Sensory play is brilliant for babies and toddlers. Using resources you might even have at home, you can set up exciting play baskets for baby to explore that are versatile and easy to change too.
The benefits of sensory play
Language Skills – Children are able to expand their vocabulary and language skills as they describe their play experience.
Fine Motor Skills – Fine motor skills are improved by manipulating small objects, dumping and scooping.
Social Skills – Social skills are worked on by learning about sharing, playing and communicating with others while engaged in their sensory play.
Science and Math Skills – Children are also using skills useful for science and math in measuring, guesstimating and learning about cause and effect while manipulating sensory materials.
Meeting sensory needs
How to play with the toys in a sensory box
The resources in our sensory boxes will stimulate your babies sense of touch, sight and hearing whilst they explore the world around them.
A great toy for babies to hold, shake, mouth and work on their hearing and tracking a noise. Also great for visual tracking too, moving the egg shaker from one side of babies eye line to the other, hiding it and shaking it so babies can find the noise.
It can be used to roll and push too as babies start to sit and move.
A wonderful sensory experience stroking the feather over babies hands, feet, tickling and tracking too. Supporting babies propreception, realising where there body parts are in space and stimulating nerve ending in their fingers and toes to reach and grab.
( Don't let babies eat or mouth the feather !)
Mirror play is so much fun, a great resource to encourage tummy time, so babies can look at their reflections, mimic facial expressions, Mirrors are a great way to help babies explore. Try holding baby in front of the mirror. They may even reach out to touch the “baby” in the mirror. Eventually, they will learn they are seeing their own face and start to recognize their reflection.
While looking in the mirror with your baby, you can use this chance to help develop their vocabulary! Say the different parts of the face as you point to them on your face and baby’s. If you are in front of a bathroom mirror with baby, that is a great place to respond to baby’s babbling and make noises with baby. The extra echo makes it even more fun!
A mirror is also a great way for baby to practice visual tracking. Make silly faces at baby in the mirror and see if they imitate you or make a different face back. Get siblings involved too for fun, bonding time!
Light up spiky ball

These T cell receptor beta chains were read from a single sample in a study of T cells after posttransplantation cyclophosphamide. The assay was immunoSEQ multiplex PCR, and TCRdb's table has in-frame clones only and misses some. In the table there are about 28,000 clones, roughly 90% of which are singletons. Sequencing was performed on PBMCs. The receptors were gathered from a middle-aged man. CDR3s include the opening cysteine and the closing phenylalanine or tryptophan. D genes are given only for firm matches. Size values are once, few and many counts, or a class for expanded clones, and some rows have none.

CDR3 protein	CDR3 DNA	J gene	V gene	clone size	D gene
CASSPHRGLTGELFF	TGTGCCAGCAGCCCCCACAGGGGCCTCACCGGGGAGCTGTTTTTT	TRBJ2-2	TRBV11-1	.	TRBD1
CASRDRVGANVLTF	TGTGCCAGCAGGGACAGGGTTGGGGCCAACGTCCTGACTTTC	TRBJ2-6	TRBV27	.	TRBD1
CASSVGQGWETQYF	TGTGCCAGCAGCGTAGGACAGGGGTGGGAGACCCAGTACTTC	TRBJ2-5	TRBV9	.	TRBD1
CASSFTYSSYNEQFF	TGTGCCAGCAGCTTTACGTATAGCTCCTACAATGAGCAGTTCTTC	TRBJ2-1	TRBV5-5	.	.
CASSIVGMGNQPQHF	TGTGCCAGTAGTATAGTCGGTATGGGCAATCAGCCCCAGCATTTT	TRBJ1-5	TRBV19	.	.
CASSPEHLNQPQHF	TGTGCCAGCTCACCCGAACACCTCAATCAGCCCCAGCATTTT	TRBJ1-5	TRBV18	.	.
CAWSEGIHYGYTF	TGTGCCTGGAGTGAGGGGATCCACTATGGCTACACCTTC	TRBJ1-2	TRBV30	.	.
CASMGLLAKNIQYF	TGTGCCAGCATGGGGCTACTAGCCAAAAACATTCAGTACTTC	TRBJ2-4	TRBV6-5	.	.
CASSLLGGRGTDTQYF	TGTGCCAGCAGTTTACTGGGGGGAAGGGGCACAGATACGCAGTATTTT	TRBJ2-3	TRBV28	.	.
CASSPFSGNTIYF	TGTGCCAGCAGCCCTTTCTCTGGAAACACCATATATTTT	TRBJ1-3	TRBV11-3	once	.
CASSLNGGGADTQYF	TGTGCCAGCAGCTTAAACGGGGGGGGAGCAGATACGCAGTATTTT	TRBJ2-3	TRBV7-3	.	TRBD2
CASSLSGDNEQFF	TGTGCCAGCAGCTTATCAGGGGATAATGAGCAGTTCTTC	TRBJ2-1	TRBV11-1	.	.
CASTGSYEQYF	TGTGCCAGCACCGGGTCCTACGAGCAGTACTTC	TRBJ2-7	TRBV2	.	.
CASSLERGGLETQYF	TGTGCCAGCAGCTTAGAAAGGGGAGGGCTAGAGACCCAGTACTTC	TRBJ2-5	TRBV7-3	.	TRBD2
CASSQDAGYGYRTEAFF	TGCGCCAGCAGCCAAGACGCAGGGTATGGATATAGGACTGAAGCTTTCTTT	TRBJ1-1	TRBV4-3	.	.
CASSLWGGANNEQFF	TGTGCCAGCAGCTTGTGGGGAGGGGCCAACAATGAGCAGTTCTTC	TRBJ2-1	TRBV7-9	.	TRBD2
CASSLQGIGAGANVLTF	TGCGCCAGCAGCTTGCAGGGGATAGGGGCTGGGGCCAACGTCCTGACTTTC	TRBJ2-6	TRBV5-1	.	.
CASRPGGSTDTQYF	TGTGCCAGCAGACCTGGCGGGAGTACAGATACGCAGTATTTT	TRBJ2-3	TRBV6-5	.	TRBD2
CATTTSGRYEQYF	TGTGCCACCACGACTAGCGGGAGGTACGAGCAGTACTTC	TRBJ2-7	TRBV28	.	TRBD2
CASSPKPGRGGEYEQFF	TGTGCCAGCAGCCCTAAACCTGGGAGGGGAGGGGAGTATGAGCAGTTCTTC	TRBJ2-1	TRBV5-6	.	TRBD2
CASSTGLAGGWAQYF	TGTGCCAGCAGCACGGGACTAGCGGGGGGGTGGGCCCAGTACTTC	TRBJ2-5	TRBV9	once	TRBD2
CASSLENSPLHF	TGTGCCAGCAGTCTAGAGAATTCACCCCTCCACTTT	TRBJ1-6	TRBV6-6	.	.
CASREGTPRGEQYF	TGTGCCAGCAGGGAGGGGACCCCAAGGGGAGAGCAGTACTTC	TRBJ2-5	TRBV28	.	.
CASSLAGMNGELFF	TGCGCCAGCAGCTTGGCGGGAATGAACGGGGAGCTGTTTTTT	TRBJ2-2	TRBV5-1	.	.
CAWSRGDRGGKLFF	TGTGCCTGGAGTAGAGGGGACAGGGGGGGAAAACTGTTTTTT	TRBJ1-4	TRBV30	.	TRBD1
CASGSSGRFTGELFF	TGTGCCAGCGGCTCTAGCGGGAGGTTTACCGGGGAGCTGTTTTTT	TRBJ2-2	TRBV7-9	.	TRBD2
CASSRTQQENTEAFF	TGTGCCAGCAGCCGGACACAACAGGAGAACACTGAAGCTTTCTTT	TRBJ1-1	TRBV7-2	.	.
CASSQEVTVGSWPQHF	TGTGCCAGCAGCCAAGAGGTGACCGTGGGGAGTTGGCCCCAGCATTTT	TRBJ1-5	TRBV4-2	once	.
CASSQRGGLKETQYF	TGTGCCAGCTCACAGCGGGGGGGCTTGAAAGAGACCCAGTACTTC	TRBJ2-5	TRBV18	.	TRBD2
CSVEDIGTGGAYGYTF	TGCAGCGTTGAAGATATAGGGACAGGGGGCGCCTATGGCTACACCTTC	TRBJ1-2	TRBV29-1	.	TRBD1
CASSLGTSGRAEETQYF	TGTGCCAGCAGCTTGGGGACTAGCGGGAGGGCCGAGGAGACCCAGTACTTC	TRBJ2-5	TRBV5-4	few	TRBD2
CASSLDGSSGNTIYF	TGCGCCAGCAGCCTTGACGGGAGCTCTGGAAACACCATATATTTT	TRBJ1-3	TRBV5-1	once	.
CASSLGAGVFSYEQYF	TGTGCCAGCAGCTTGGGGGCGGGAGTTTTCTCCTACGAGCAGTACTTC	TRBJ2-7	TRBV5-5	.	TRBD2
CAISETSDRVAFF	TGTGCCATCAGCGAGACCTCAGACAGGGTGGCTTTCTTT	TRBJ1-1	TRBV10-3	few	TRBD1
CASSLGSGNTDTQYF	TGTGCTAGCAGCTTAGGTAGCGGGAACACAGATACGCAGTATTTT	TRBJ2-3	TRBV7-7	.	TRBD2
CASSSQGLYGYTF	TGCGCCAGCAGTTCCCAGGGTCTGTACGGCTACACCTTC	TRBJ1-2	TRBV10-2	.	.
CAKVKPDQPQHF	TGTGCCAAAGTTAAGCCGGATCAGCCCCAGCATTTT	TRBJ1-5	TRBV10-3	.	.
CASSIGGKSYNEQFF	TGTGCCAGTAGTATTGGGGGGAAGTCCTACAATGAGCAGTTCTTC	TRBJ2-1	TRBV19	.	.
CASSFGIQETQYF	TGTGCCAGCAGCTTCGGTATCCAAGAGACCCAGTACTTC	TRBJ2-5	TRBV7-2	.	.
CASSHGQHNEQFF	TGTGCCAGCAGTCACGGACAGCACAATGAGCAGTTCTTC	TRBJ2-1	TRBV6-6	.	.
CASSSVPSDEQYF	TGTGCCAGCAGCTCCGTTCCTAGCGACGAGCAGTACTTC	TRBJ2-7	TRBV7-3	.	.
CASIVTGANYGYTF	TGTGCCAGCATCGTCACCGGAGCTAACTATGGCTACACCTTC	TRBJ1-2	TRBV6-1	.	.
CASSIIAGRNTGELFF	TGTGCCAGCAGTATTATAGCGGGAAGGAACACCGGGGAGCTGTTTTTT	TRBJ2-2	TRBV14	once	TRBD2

Bounce or squeeze the ball and the internal lights will display a bright colourful light. As the ball has soft tactile spikes the ball is easy to hold, catch or throw. Great for tummy time, rolling games, visual tracking and focusing eye gaze too.
Playing with scarves is a simple way to have fun with your little one. It’s also a great way to enhance their development. From building positive sensory-motor skills by feeling the silky texture of a scarf to developing fine motor skills while playing catch, there are endless ways to make use of this common household item. Plus, it’s great one-on-one time with you.
( see my other blog all about Sensory scarves with videos too! )
Watching bubble movement helps babies learn about their environment; objects that are so lightweight float and act much differently than heavy objects, and bubbles pop! Babies may try to reach for and touch the bubbles, helping to develop motor skills and eye-hand coordination.
Black and white contrast cards
Bold black-and-white images stimulate the development of the optic nerves and encourage young babies cognitive development without over-stimulating them. Engagement with contrasting images, diverse textures and patterns boosts infants learning and focus.
place card in front of babys eye line, let them really focus , move from side to side , focus on a moving object , also from far away to close to their nose, working on their bincoular vision.
Also great to encourage tummy time to explore, touch and feel too.
Silver foil blanket
Adult supervision is required. Not a toy.
The unique properties of the foil make it an excellent learning tool for babies looking at reflection, exploring noise and texture, but it must always be fully supervised by a parent or responsible adult.
Not to be mouthed.
Unsuitable for teething babies.
Discard immediately if tears appear.
Do not cut the foil.
Unsuitable for sleeping.
Reflective properties may cause some discomfit in visually impaired babies.
Infants learn best with materials they can explore with eyes, nose, ears, hands, and mouth. Chewing may be especially appealing, particularly if the baby is teething.
Offer baby the sponge.
1. Talk with the baby about the sponge’s color, shape, and texture.
2.Place a sponge about 3 inches away, and encourage the baby to reach for it.
3.You could wet the sponge and let baby explore the different texture and sensory experience. Great for a hot day!
Rainbow ribbon rings are extremely useful.
Not only are they beautiful to look at, they are ideal for enjoyable stimming, giving a purposeful distraction, providing positive rewards and encouragement, tracking, and improving fine and gross motor skills.
Ribbon rings provide lots of emotional benefits such as reducing worry, easing anxiety and providing a moment of calm. They can be used to swish over the body to supply sensory sensations, and body part awareness. Maybe sing some colour songs with baby too !
All these toys are an incredibly simple way to incorporate sensory play in your own home.
I hope you enjoy using them.
If you'd like to order a box for only £15 , please message me at Babybearmassage@gmail.com
Follow us @baby_bears_den for more play ideas and classes for you and your baby to join.
Love Elisa xxx